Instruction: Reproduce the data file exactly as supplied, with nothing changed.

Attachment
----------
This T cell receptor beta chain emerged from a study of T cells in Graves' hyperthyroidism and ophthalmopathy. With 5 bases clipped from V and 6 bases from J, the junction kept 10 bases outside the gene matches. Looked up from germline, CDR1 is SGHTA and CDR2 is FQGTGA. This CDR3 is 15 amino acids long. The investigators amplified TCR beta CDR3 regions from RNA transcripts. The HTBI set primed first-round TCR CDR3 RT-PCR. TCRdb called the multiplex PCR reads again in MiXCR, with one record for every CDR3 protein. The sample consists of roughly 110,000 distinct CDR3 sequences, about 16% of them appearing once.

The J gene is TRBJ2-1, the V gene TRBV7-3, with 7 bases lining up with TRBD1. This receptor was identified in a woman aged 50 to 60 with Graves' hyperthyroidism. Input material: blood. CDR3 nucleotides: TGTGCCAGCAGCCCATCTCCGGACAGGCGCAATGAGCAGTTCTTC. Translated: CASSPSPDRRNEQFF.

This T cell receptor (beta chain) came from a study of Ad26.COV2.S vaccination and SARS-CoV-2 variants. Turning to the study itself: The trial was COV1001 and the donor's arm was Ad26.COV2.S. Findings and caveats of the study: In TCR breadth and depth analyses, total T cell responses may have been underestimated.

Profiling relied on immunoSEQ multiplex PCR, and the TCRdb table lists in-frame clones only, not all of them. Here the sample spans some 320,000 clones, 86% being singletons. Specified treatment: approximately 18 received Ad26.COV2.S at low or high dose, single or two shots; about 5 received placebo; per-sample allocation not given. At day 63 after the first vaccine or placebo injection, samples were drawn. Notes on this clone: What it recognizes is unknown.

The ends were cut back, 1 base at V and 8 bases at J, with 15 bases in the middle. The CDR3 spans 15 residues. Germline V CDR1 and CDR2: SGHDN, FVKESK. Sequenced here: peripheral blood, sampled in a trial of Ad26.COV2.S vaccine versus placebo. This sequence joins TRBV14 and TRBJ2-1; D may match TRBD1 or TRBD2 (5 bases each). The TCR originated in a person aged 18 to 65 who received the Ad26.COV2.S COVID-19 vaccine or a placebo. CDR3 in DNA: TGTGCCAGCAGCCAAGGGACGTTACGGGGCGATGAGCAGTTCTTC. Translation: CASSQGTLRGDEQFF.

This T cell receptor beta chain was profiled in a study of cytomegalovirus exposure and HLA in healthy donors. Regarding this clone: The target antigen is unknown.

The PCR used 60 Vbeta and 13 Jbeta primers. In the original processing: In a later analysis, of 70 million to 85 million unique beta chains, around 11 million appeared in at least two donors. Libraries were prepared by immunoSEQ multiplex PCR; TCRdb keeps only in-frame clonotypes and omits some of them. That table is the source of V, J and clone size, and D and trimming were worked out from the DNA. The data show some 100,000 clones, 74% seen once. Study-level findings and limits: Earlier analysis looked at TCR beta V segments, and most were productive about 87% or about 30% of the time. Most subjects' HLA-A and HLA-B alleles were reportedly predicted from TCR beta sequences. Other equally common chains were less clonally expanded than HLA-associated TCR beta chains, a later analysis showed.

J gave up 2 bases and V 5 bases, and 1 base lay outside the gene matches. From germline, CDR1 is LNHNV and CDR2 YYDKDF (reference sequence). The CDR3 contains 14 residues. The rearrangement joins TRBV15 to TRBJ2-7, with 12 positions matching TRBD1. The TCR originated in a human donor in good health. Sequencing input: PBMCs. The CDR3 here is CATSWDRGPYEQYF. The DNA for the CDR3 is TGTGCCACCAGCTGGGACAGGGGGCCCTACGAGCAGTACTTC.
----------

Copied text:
This T cell receptor beta chain emerged from a study of T cells in Graves' hyperthyroidism and ophthalmopathy. With 5 bases clipped from V and 6 bases from J, the junction kept 10 bases outside the gene matches. Looked up from germline, CDR1 is SGHTA and CDR2 is FQGTGA. This CDR3 is 15 amino acids long. The investigators amplified TCR beta CDR3 regions from RNA transcripts. The HTBI set primed first-round TCR CDR3 RT-PCR. TCRdb called the multiplex PCR reads again in MiXCR, with one record for every CDR3 protein. The sample consists of roughly 110,000 distinct CDR3 sequences, about 16% of them appearing once.

The J gene is TRBJ2-1, the V gene TRBV7-3, with 7 bases lining up with TRBD1. This receptor was identified in a woman aged 50 to 60 with Graves' hyperthyroidism. Input material: blood. CDR3 nucleotides: TGTGCCAGCAGCCCATCTCCGGACAGGCGCAATGAGCAGTTCTTC. Translated: CASSPSPDRRNEQFF.

This T cell receptor (beta chain) came from a study of Ad26.COV2.S vaccination and SARS-CoV-2 variants. Turning to the study itself: The trial was COV1001 and the donor's arm was Ad26.COV2.S. Findings and caveats of the study: In TCR breadth and depth analyses, total T cell responses may have been underestimated.

Profiling relied on immunoSEQ multiplex PCR, and the TCRdb table lists in-frame clones only, not all of them. Here the sample spans some 320,000 clones, 86% being singletons. Specified treatment: approximately 18 received Ad26.COV2.S at low or high dose, single or two shots; about 5 received placebo; per-sample allocation not given. At day 63 after the first vaccine or placebo injection, samples were drawn. Notes on this clone: What it recognizes is unknown.

The ends were cut back, 1 base at V and 8 bases at J, with 15 bases in the middle. The CDR3 spans 15 residues. Germline V CDR1 and CDR2: SGHDN, FVKESK. Sequenced here: peripheral blood, sampled in a trial of Ad26.COV2.S vaccine versus placebo. This sequence joins TRBV14 and TRBJ2-1; D may match TRBD1 or TRBD2 (5 bases each). The TCR originated in a person aged 18 to 65 who received the Ad26.COV2.S COVID-19 vaccine or a placebo. CDR3 in DNA: TGTGCCAGCAGCCAAGGGACGTTACGGGGCGATGAGCAGTTCTTC. Translation: CASSQGTLRGDEQFF.

This T cell receptor beta chain was profiled in a study of cytomegalovirus exposure and HLA in healthy donors. Regarding this clone: The target antigen is unknown.

The PCR used 60 Vbeta and 13 Jbeta primers. In the original processing: In a later analysis, of 70 million to 85 million unique beta chains, around 11 million appeared in at least two donors. Libraries were prepared by immunoSEQ multiplex PCR; TCRdb keeps only in-frame clonotypes and omits some of them. That table is the source of V, J and clone size, and D and trimming were worked out from the DNA. The data show some 100,000 clones, 74% seen once. Study-level findings and limits: Earlier analysis looked at TCR beta V segments, and most were productive about 87% or about 30% of the time. Most subjects' HLA-A and HLA-B alleles were reportedly predicted from TCR beta sequences. Other equally common chains were less clonally expanded than HLA-associated TCR beta chains, a later analysis showed.

J gave up 2 bases and V 5 bases, and 1 base lay outside the gene matches. From germline, CDR1 is LNHNV and CDR2 YYDKDF (reference sequence). The CDR3 contains 14 residues. The rearrangement joins TRBV15 to TRBJ2-7, with 12 positions matching TRBD1. The TCR originated in a human donor in good health. Sequencing input: PBMCs. The CDR3 here is CATSWDRGPYEQYF. The DNA for the CDR3 is TGTGCCACCAGCTGGGACAGGGGGCCCTACGAGCAGTACTTC.